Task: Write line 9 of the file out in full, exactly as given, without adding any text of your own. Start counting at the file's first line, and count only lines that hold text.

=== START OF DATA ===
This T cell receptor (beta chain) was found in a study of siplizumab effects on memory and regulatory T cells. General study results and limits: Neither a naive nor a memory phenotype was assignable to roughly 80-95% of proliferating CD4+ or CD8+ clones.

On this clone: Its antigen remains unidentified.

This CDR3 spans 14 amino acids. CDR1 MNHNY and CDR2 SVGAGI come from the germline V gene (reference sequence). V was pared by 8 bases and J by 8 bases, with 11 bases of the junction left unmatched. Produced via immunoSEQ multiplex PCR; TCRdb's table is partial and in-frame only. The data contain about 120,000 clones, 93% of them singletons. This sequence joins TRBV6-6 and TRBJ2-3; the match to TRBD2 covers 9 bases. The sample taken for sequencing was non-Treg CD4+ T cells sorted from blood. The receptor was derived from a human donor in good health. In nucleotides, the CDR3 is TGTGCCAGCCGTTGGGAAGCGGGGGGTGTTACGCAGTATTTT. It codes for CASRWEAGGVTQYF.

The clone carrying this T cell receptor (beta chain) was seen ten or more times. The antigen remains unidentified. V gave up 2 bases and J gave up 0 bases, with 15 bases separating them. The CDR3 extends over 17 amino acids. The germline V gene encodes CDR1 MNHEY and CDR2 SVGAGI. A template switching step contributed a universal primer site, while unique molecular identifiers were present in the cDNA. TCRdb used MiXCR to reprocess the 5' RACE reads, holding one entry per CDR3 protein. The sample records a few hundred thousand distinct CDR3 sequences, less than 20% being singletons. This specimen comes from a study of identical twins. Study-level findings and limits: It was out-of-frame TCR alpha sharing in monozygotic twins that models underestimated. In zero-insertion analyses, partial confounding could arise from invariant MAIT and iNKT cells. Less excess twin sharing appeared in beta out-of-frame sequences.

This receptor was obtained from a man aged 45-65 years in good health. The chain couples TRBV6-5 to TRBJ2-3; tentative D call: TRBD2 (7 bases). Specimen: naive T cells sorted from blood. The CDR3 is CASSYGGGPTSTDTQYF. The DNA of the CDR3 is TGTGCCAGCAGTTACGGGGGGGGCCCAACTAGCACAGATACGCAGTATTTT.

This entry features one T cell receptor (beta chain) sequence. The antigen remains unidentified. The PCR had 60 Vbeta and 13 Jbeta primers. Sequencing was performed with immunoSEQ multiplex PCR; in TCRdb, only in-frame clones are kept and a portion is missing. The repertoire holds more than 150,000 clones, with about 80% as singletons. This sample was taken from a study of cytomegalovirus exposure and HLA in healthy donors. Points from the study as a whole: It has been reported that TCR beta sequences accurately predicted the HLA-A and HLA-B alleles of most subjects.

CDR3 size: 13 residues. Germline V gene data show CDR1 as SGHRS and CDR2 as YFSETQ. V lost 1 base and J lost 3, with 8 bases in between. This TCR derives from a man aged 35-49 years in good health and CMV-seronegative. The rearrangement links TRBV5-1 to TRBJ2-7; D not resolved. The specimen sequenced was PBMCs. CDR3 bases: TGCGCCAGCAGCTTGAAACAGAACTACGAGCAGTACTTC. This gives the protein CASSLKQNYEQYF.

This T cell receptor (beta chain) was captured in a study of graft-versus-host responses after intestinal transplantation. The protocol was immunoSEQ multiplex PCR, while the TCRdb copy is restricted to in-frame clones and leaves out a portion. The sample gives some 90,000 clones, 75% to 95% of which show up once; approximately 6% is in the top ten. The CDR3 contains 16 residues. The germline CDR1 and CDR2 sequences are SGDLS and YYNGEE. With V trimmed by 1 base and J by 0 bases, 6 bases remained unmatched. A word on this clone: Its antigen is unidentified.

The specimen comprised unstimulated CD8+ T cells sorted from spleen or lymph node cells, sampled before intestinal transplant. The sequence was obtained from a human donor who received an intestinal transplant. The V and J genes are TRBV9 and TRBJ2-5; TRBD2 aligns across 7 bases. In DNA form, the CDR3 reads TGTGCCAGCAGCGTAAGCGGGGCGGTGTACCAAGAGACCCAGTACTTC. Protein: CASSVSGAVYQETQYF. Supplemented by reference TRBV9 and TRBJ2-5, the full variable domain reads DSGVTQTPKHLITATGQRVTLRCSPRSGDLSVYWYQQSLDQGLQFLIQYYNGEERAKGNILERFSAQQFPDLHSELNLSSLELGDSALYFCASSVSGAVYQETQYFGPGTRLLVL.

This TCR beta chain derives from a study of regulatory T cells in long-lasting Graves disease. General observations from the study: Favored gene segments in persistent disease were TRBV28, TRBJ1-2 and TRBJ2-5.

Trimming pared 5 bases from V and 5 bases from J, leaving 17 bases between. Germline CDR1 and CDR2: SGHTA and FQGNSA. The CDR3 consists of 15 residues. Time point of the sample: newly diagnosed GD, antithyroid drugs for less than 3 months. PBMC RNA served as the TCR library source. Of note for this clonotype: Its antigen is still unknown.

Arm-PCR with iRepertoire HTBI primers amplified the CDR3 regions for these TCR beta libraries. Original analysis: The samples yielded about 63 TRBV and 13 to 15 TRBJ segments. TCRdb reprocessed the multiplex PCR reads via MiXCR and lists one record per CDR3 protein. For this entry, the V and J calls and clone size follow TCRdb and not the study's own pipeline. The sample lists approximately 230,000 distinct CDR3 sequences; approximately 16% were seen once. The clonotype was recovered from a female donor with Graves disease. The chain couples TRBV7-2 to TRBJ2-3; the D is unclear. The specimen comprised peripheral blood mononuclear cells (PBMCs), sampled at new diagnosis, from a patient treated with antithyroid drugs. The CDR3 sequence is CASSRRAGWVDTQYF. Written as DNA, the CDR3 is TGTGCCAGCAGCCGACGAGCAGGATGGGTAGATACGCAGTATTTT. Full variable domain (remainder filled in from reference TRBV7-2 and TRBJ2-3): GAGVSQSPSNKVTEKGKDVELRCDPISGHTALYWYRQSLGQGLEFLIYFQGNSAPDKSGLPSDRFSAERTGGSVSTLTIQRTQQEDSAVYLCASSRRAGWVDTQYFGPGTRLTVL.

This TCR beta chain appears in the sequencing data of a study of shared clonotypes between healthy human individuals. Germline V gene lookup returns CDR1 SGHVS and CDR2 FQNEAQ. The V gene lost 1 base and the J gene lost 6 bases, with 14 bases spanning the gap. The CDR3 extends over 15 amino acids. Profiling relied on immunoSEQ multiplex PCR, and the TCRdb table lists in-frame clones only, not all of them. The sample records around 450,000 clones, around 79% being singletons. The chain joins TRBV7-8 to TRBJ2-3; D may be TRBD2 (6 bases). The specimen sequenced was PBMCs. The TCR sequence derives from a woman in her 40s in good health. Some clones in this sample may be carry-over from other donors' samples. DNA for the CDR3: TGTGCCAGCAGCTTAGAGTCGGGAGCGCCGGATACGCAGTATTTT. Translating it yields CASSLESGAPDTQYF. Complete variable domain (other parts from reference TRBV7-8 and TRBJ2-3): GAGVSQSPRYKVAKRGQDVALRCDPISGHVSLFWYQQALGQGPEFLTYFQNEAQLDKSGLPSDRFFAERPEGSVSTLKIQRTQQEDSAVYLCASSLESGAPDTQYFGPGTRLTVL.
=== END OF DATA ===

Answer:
The specimen comprised unstimulated CD8+ T cells sorted from spleen or lymph node cells, sampled before intestinal transplant. The sequence was obtained from a human donor who received an intestinal transplant. The V and J genes are TRBV9 and TRBJ2-5; TRBD2 aligns across 7 bases. In DNA form, the CDR3 reads TGTGCCAGCAGCGTAAGCGGGGCGGTGTACCAAGAGACCCAGTACTTC. Protein: CASSVSGAVYQETQYF. Supplemented by reference TRBV9 and TRBJ2-5, the full variable domain reads DSGVTQTPKHLITATGQRVTLRCSPRSGDLSVYWYQQSLDQGLQFLIQYYNGEERAKGNILERFSAQQFPDLHSELNLSSLELGDSALYFCASSVSGAVYQETQYFGPGTRLLVL.